How do Adolescents Learn Cyber-victimization Coping Skills? An Examination of Parent and Peer Coping Socialization

  • Stacey L. Bradbury
  • Eric F. Dubow
  • Sarah E. Domoff
Empirical Research


Recently, cyber-victimization has become an ever increasing concern for adolescents. Given the negative consequences of cyber-victimization, it is important to understand how adolescents learn strategies to cope (i.e., “coping socialization”) with cyber-victimization. The purpose of this study is to understand common coping strategies reported by adolescents, identify from whom youth learn cyber-victimization coping strategies (coaching), and explore how coaching is associated with adolescents’ self-reported use of coping. In a sample of 329 adolescents (49% male; 70% white), we found that positive coping strategies (e.g., problem solving, seeking social support) are used most frequently, and adolescents’ perceptions of both parent and peer coping socialization is associated with self-reported use of coping. Interventionists can use this information to adapt interventions to include influential positive socializers.


Adolescence Cyber-victimization Socialization Coping 


Authors’ Contributions

S.B. conceived of the study, participated in its design and data collection, performed statistical analyses, interpreted data, and engaged in and coordinated and drafted the manuscript; E.D. assisted in the conception of the study, participated in the design, statistical analyses, interpretation of the data, and participated in the drafting of the manuscript; S.D. participated in statistical analyses, data interpretation, and helped to draft the manuscript. All authors read and approved the final manuscript.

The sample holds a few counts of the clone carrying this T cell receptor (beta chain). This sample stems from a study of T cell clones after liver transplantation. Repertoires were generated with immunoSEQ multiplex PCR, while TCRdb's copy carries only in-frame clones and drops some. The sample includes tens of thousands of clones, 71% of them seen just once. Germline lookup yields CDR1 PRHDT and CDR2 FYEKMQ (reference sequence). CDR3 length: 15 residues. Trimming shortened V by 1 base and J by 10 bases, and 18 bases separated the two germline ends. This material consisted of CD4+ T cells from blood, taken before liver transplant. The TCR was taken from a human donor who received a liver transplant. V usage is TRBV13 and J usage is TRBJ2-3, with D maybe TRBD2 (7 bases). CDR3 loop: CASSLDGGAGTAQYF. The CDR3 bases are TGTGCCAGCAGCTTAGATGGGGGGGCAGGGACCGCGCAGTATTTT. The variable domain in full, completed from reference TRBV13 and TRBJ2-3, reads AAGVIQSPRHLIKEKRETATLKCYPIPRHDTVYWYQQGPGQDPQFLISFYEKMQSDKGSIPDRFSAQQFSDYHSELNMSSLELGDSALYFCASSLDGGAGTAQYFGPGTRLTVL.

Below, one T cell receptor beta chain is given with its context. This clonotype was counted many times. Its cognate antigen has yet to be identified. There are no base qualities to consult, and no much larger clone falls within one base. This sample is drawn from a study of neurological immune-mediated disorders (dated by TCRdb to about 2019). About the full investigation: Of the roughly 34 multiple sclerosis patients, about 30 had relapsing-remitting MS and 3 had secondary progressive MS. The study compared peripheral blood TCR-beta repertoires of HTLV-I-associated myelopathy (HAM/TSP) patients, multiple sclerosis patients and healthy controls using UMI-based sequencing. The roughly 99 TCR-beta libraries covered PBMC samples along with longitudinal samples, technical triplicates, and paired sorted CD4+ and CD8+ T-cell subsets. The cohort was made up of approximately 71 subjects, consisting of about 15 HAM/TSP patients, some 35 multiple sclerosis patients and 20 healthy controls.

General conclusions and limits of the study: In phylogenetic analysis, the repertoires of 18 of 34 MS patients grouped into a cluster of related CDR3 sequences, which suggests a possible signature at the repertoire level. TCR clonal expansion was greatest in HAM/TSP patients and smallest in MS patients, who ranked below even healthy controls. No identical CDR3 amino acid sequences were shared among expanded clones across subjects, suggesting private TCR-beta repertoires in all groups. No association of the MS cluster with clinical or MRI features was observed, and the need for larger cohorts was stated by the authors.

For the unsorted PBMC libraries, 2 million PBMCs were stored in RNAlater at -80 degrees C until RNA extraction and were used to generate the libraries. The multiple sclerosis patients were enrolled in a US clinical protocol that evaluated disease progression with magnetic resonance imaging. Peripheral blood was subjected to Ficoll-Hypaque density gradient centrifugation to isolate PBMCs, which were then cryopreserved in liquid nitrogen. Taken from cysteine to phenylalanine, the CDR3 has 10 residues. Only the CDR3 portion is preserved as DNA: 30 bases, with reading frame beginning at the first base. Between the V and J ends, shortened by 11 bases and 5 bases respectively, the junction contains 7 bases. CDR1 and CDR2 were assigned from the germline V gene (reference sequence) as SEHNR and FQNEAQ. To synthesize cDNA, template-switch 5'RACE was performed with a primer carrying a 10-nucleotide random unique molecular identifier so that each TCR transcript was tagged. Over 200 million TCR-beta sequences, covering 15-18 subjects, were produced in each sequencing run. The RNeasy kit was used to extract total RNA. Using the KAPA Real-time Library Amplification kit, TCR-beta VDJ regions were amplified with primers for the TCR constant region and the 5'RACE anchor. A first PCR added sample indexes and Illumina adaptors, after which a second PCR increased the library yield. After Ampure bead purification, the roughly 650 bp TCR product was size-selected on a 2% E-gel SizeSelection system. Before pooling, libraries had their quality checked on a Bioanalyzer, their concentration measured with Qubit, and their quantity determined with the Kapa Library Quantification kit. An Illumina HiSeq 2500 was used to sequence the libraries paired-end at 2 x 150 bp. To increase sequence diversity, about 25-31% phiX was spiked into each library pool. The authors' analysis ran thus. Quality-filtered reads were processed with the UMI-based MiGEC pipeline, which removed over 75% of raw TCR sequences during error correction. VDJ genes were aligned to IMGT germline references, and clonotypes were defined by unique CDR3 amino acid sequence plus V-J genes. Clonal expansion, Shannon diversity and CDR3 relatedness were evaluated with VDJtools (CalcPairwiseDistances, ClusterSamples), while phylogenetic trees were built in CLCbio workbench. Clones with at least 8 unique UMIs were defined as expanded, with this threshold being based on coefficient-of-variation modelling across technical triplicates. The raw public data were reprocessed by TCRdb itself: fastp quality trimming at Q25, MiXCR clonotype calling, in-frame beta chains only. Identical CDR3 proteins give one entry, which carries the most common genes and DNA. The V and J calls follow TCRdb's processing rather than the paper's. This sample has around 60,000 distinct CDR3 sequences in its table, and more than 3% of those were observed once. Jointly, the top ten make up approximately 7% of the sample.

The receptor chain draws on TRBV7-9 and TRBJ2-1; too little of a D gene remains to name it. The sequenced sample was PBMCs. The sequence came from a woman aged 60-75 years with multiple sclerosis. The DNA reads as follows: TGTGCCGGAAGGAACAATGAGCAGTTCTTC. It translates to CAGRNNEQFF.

Data Sharing Declaration

The datasets generated and/or analyzed during the current study are not publicly available but are available from the corresponding author on reasonable request.

Compliance with Ethical Standards

Conflict of Interest

The authors declare that they have no conflict of interest.

Ethical Approval

All procedures performed in studies involving human participants were in accordance with the ethical standards of the institutional research. This article does not contain any studies with animals performed by any of the authors.

Informed Consent

Informed consent was obtained from all individual participants included in the study.


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Copyright information

© Springer Science+Business Media, LLC, part of Springer Nature 2018

Authors and Affiliations

  • Stacey L. Bradbury
    • 1
    • 3
  • Eric F. Dubow
    • 1
  • Sarah E. Domoff
    • 2
  1. 1.Department of PsychologyBowling Green State UniversityBowling GreenUSA
  2. 2.Department of PsychologyCentral Michigan UniversityMt. PleasantUSA
  3. 3.Traumatic Stress CenterAkronUSA

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